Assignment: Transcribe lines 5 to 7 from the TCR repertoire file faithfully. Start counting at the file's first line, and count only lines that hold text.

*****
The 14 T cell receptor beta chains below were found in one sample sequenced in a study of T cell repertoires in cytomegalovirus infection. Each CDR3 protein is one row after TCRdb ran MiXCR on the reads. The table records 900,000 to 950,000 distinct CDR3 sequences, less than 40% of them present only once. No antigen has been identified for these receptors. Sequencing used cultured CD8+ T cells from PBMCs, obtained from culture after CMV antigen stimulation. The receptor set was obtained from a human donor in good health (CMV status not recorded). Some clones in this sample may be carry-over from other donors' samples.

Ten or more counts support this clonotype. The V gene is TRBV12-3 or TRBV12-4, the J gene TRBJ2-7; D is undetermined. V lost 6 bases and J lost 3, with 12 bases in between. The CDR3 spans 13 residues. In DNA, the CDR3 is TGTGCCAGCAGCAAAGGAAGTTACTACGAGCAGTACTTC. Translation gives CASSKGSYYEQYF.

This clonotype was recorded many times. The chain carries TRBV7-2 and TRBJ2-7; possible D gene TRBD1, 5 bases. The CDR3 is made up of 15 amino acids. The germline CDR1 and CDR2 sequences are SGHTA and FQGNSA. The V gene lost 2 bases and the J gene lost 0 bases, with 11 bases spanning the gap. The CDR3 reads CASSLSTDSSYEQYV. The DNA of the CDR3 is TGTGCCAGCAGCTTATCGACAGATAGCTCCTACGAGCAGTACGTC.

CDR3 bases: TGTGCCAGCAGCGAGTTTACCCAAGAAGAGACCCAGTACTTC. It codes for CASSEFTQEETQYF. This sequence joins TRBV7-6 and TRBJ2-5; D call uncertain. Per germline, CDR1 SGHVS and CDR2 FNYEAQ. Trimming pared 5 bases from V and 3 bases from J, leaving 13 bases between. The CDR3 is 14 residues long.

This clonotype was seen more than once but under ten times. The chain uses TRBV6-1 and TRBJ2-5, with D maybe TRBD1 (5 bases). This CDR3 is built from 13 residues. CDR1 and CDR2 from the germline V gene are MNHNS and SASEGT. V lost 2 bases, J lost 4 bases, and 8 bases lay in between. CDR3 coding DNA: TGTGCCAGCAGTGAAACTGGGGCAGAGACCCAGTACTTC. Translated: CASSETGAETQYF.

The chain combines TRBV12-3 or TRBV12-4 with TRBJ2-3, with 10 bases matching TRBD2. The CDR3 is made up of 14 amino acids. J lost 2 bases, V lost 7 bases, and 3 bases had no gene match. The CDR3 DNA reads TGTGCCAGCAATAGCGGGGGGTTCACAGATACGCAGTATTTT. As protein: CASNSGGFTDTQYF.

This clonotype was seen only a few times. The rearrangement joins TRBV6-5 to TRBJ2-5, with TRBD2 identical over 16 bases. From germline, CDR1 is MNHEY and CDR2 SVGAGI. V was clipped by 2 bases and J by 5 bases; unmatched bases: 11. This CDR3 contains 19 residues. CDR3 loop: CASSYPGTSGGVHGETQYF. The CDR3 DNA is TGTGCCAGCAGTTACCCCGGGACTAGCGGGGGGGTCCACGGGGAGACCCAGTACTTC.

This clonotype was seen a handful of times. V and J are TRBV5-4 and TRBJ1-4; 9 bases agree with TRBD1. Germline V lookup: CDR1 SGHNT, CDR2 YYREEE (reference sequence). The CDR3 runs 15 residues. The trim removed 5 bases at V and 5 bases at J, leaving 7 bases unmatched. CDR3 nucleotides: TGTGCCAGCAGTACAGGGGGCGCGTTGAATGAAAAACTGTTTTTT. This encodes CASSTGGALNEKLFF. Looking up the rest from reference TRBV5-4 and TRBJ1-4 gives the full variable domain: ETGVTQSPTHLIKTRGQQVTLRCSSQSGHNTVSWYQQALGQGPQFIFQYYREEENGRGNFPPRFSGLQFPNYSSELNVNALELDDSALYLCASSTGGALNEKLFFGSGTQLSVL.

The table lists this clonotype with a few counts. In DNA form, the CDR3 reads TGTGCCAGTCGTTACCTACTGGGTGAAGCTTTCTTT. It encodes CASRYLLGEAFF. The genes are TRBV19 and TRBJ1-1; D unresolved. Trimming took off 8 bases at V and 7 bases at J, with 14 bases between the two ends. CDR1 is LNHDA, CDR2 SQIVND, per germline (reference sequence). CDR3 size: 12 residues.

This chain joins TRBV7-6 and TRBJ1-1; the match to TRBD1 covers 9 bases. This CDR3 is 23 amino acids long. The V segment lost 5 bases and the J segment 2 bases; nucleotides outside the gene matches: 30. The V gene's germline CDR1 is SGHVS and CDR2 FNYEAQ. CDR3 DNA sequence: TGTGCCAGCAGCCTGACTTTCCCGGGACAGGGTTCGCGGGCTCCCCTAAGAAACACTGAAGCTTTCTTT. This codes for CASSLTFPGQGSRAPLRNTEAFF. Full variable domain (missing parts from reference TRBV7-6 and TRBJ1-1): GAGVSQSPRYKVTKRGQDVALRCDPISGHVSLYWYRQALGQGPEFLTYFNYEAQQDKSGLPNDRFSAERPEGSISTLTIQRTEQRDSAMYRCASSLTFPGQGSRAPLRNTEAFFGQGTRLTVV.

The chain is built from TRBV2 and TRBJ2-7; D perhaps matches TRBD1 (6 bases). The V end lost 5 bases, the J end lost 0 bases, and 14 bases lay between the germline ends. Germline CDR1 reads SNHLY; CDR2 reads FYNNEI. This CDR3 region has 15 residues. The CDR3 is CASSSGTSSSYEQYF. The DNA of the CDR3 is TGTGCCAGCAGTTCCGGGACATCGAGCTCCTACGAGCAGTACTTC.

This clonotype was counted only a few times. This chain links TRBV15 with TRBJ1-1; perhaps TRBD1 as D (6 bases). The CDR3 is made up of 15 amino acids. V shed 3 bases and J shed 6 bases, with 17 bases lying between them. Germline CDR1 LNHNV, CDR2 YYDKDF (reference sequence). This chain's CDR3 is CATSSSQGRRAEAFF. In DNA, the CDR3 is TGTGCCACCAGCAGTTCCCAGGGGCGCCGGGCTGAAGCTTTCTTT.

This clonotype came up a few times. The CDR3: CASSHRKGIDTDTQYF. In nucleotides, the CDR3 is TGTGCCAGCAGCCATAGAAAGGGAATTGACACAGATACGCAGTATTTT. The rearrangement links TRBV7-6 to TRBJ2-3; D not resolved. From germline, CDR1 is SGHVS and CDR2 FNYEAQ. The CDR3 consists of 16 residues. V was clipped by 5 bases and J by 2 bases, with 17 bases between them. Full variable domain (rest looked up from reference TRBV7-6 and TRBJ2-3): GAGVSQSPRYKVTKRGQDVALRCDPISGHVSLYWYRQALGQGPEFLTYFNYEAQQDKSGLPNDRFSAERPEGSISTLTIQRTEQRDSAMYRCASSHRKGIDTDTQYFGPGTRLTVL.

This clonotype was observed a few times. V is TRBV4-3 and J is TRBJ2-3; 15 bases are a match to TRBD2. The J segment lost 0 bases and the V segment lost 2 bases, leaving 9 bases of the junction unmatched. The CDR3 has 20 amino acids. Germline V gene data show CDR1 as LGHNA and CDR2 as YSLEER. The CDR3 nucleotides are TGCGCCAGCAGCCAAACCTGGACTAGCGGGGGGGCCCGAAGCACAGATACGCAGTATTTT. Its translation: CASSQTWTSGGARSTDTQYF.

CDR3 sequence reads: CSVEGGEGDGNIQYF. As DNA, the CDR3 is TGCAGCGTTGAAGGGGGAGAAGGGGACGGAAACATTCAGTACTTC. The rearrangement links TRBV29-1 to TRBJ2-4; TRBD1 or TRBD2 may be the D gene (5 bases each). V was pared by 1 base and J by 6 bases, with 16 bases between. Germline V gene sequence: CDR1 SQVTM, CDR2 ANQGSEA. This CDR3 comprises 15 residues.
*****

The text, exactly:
This clonotype was seen more than once but under ten times. The chain uses TRBV6-1 and TRBJ2-5, with D maybe TRBD1 (5 bases). This CDR3 is built from 13 residues. CDR1 and CDR2 from the germline V gene are MNHNS and SASEGT. V lost 2 bases, J lost 4 bases, and 8 bases lay in between. CDR3 coding DNA: TGTGCCAGCAGTGAAACTGGGGCAGAGACCCAGTACTTC. Translated: CASSETGAETQYF.

The chain combines TRBV12-3 or TRBV12-4 with TRBJ2-3, with 10 bases matching TRBD2. The CDR3 is made up of 14 amino acids. J lost 2 bases, V lost 7 bases, and 3 bases had no gene match. The CDR3 DNA reads TGTGCCAGCAATAGCGGGGGGTTCACAGATACGCAGTATTTT. As protein: CASNSGGFTDTQYF.

This clonotype was seen only a few times. The rearrangement joins TRBV6-5 to TRBJ2-5, with TRBD2 identical over 16 bases. From germline, CDR1 is MNHEY and CDR2 SVGAGI. V was clipped by 2 bases and J by 5 bases; unmatched bases: 11. This CDR3 contains 19 residues. CDR3 loop: CASSYPGTSGGVHGETQYF. The CDR3 DNA is TGTGCCAGCAGTTACCCCGGGACTAGCGGGGGGGTCCACGGGGAGACCCAGTACTTC.